For a long time, the world of art purchases was closed off and limited to those “in the know”— the rich, elite, and those with access. Though art markets—places where art is created, traded, and sold—have existed for centuries, most people weren’t familiar with the ins and outs of art purchasing and investing.
Things have begun to change. In 2020, worldwide art sales reached an estimated USD 50.1 billion, and much of that amount was driven by online art trading, which in itself was accelerated by the Covid-19 pandemic. The Internet is creating opportunities for artists to earn a fair price for their art, and it’s also made it possible for anyone to become an art investor.
What’s so great about art? Why do people invest in it? Read on and find out more.
A history of art investment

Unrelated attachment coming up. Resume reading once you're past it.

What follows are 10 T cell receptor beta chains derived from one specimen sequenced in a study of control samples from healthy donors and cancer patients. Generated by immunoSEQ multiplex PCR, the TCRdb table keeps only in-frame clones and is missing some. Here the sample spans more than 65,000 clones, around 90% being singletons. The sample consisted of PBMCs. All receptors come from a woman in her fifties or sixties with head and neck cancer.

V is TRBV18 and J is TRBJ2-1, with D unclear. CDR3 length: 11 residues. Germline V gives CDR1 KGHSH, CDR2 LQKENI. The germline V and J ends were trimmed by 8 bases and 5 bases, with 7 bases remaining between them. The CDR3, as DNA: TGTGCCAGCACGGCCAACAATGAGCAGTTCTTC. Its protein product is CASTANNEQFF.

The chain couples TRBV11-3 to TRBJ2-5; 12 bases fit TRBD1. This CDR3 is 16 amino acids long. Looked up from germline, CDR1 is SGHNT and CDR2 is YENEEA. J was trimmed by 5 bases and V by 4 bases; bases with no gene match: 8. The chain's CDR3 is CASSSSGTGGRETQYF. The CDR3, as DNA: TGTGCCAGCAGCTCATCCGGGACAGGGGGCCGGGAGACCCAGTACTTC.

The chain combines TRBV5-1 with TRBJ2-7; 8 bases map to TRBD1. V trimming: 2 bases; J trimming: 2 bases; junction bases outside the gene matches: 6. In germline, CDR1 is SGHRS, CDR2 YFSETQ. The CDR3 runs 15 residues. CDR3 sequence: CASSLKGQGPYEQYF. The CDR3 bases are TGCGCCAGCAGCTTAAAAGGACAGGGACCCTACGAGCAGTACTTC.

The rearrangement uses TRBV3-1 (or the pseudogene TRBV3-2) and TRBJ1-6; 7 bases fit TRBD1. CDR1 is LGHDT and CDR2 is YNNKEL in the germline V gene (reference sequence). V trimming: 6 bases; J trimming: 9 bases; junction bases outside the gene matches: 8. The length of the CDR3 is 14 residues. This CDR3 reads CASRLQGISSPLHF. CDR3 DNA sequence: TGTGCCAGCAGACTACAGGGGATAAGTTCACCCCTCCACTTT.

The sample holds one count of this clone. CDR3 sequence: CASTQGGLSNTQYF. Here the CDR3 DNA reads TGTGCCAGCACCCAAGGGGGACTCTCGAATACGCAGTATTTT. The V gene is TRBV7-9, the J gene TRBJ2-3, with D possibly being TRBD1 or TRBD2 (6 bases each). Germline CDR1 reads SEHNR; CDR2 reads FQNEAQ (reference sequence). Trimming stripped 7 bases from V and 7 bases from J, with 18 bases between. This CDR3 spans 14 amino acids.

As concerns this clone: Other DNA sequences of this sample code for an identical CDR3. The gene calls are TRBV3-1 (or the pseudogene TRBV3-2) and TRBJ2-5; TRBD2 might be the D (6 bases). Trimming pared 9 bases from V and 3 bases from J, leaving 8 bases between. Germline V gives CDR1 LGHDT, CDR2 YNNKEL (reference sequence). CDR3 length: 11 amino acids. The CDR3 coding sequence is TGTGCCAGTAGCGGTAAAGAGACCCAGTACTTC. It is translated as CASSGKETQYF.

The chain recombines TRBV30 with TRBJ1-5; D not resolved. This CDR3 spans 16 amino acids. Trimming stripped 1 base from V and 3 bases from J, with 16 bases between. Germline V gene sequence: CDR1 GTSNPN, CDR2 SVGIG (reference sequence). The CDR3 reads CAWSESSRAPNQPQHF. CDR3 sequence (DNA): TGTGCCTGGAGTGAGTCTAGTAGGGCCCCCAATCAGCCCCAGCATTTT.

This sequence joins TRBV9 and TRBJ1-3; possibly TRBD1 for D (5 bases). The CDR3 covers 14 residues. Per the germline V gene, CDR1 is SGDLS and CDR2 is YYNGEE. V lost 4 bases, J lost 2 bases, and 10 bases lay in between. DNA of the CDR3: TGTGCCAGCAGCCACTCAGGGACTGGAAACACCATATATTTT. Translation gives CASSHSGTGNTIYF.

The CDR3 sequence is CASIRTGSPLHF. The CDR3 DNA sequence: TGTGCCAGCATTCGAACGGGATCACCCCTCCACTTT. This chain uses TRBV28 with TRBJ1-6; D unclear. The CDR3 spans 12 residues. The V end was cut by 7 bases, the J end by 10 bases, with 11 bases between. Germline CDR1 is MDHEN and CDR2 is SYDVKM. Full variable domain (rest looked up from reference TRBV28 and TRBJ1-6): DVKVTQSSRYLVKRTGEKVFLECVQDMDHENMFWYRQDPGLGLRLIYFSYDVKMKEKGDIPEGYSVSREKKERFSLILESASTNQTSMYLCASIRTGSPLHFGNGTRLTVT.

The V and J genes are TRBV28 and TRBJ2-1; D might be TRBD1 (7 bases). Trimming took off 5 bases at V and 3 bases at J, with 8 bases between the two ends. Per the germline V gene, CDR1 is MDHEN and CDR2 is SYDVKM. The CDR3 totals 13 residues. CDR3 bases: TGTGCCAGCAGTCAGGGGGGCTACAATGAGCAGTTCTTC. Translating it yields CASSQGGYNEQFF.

Many great and wealthy organisations and individuals have served as patrons to talented artists. Their purchases and commissions of customised art have appreciated over decades. Take Da Vinci’s Mona Lisa, for example. The famous painting, thought to have been a commission by noblewoman Lisa Gherardini and her husband, is now worth USD 3.3 billion per year to the French economy.
Investors have traded art for centuries. The Stockholm Auction House, the first auction house of its kind, opened its doors in 1674 to buyers seeking rare art and goods. Sotheby’s opened in 1744, and Christie’s opened in 1766. And they still remain open until the present day.
Art is an investment that can be passed down or gifted to family members. The artwork accrues values over generations, and it can become so valuable that people try to steal it or replicate it. The plot of Wes Anderson’s film The Grand Budapest Hotel revolved around the theft of a priceless painting, “Boy With Apple”. Real art heists have happened throughout the years; Gustav Klimt’s Portrait of a Lady disappeared in 1997 and only resurfaced again after nearly two decades.